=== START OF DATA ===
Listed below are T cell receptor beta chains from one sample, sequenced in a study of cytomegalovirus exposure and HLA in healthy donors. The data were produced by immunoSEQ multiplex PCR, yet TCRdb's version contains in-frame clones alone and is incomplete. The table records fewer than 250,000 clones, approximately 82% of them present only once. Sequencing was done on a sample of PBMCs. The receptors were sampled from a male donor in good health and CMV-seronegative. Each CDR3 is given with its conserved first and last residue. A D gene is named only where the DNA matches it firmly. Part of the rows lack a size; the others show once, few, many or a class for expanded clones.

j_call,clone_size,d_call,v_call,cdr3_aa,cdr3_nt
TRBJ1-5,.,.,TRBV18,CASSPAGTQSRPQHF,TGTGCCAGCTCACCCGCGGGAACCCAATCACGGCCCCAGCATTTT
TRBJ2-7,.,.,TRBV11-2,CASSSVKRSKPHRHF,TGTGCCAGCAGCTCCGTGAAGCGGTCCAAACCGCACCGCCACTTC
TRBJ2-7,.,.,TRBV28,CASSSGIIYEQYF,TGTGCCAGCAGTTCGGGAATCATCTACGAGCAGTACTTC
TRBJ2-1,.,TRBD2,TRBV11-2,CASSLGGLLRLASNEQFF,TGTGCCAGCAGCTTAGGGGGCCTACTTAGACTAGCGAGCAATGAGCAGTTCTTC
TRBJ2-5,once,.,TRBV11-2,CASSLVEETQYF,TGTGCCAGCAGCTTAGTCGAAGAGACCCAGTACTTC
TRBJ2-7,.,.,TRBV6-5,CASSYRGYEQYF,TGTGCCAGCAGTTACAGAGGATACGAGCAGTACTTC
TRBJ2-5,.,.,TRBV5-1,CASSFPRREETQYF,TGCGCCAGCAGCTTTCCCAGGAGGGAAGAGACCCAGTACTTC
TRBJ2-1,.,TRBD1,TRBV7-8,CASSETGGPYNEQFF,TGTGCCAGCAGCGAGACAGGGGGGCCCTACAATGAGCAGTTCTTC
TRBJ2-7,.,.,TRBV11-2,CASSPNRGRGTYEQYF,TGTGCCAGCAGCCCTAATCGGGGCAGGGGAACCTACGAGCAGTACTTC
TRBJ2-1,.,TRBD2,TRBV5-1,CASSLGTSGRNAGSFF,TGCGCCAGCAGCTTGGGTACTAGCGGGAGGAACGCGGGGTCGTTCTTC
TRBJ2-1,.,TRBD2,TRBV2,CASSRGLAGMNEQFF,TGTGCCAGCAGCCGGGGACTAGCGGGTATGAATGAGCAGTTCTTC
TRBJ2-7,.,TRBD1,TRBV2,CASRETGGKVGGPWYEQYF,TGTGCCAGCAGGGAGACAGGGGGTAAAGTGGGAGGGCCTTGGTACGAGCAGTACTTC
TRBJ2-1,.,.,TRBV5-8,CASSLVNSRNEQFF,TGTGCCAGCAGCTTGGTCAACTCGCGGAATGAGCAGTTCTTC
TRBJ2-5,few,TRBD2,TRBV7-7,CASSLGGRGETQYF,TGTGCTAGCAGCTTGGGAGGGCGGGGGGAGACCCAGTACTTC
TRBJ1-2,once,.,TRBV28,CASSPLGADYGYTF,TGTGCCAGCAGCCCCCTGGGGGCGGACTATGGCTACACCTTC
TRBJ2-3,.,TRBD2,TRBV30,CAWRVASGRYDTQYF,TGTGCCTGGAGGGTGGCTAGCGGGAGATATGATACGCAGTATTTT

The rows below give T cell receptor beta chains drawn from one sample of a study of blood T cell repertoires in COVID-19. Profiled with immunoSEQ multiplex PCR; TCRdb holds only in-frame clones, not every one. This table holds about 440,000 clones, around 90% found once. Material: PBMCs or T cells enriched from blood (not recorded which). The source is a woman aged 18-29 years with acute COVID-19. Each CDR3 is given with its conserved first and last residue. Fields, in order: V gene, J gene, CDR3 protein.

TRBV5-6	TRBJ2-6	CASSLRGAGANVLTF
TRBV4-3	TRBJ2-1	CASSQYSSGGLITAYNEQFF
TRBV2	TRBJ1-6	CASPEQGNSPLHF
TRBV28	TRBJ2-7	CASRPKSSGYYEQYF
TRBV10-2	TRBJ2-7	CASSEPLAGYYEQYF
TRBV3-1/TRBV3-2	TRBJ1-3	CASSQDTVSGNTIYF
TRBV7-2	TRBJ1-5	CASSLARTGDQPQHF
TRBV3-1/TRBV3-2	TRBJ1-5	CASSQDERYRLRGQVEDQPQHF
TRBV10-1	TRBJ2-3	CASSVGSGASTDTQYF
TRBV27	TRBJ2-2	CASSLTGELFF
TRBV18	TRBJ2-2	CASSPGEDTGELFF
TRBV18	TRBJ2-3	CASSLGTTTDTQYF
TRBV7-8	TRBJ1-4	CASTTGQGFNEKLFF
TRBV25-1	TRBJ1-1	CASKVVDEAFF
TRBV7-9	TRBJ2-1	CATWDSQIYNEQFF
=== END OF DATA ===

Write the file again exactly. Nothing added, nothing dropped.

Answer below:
Listed below are T cell receptor beta chains from one sample, sequenced in a study of cytomegalovirus exposure and HLA in healthy donors. The data were produced by immunoSEQ multiplex PCR, yet TCRdb's version contains in-frame clones alone and is incomplete. The table records fewer than 250,000 clones, approximately 82% of them present only once. Sequencing was done on a sample of PBMCs. The receptors were sampled from a male donor in good health and CMV-seronegative. Each CDR3 is given with its conserved first and last residue. A D gene is named only where the DNA matches it firmly. Part of the rows lack a size; the others show once, few, many or a class for expanded clones.

j_call,clone_size,d_call,v_call,cdr3_aa,cdr3_nt
TRBJ1-5,.,.,TRBV18,CASSPAGTQSRPQHF,TGTGCCAGCTCACCCGCGGGAACCCAATCACGGCCCCAGCATTTT
TRBJ2-7,.,.,TRBV11-2,CASSSVKRSKPHRHF,TGTGCCAGCAGCTCCGTGAAGCGGTCCAAACCGCACCGCCACTTC
TRBJ2-7,.,.,TRBV28,CASSSGIIYEQYF,TGTGCCAGCAGTTCGGGAATCATCTACGAGCAGTACTTC
TRBJ2-1,.,TRBD2,TRBV11-2,CASSLGGLLRLASNEQFF,TGTGCCAGCAGCTTAGGGGGCCTACTTAGACTAGCGAGCAATGAGCAGTTCTTC
TRBJ2-5,once,.,TRBV11-2,CASSLVEETQYF,TGTGCCAGCAGCTTAGTCGAAGAGACCCAGTACTTC
TRBJ2-7,.,.,TRBV6-5,CASSYRGYEQYF,TGTGCCAGCAGTTACAGAGGATACGAGCAGTACTTC
TRBJ2-5,.,.,TRBV5-1,CASSFPRREETQYF,TGCGCCAGCAGCTTTCCCAGGAGGGAAGAGACCCAGTACTTC
TRBJ2-1,.,TRBD1,TRBV7-8,CASSETGGPYNEQFF,TGTGCCAGCAGCGAGACAGGGGGGCCCTACAATGAGCAGTTCTTC
TRBJ2-7,.,.,TRBV11-2,CASSPNRGRGTYEQYF,TGTGCCAGCAGCCCTAATCGGGGCAGGGGAACCTACGAGCAGTACTTC
TRBJ2-1,.,TRBD2,TRBV5-1,CASSLGTSGRNAGSFF,TGCGCCAGCAGCTTGGGTACTAGCGGGAGGAACGCGGGGTCGTTCTTC
TRBJ2-1,.,TRBD2,TRBV2,CASSRGLAGMNEQFF,TGTGCCAGCAGCCGGGGACTAGCGGGTATGAATGAGCAGTTCTTC
TRBJ2-7,.,TRBD1,TRBV2,CASRETGGKVGGPWYEQYF,TGTGCCAGCAGGGAGACAGGGGGTAAAGTGGGAGGGCCTTGGTACGAGCAGTACTTC
TRBJ2-1,.,.,TRBV5-8,CASSLVNSRNEQFF,TGTGCCAGCAGCTTGGTCAACTCGCGGAATGAGCAGTTCTTC
TRBJ2-5,few,TRBD2,TRBV7-7,CASSLGGRGETQYF,TGTGCTAGCAGCTTGGGAGGGCGGGGGGAGACCCAGTACTTC
TRBJ1-2,once,.,TRBV28,CASSPLGADYGYTF,TGTGCCAGCAGCCCCCTGGGGGCGGACTATGGCTACACCTTC
TRBJ2-3,.,TRBD2,TRBV30,CAWRVASGRYDTQYF,TGTGCCTGGAGGGTGGCTAGCGGGAGATATGATACGCAGTATTTT

The rows below give T cell receptor beta chains drawn from one sample of a study of blood T cell repertoires in COVID-19. Profiled with immunoSEQ multiplex PCR; TCRdb holds only in-frame clones, not every one. This table holds about 440,000 clones, around 90% found once. Material: PBMCs or T cells enriched from blood (not recorded which). The source is a woman aged 18-29 years with acute COVID-19. Each CDR3 is given with its conserved first and last residue. Fields, in order: V gene, J gene, CDR3 protein.

TRBV5-6	TRBJ2-6	CASSLRGAGANVLTF
TRBV4-3	TRBJ2-1	CASSQYSSGGLITAYNEQFF
TRBV2	TRBJ1-6	CASPEQGNSPLHF
TRBV28	TRBJ2-7	CASRPKSSGYYEQYF
TRBV10-2	TRBJ2-7	CASSEPLAGYYEQYF
TRBV3-1/TRBV3-2	TRBJ1-3	CASSQDTVSGNTIYF
TRBV7-2	TRBJ1-5	CASSLARTGDQPQHF
TRBV3-1/TRBV3-2	TRBJ1-5	CASSQDERYRLRGQVEDQPQHF
TRBV10-1	TRBJ2-3	CASSVGSGASTDTQYF
TRBV27	TRBJ2-2	CASSLTGELFF
TRBV18	TRBJ2-2	CASSPGEDTGELFF
TRBV18	TRBJ2-3	CASSLGTTTDTQYF
TRBV7-8	TRBJ1-4	CASTTGQGFNEKLFF
TRBV25-1	TRBJ1-1	CASKVVDEAFF
TRBV7-9	TRBJ2-1	CATWDSQIYNEQFF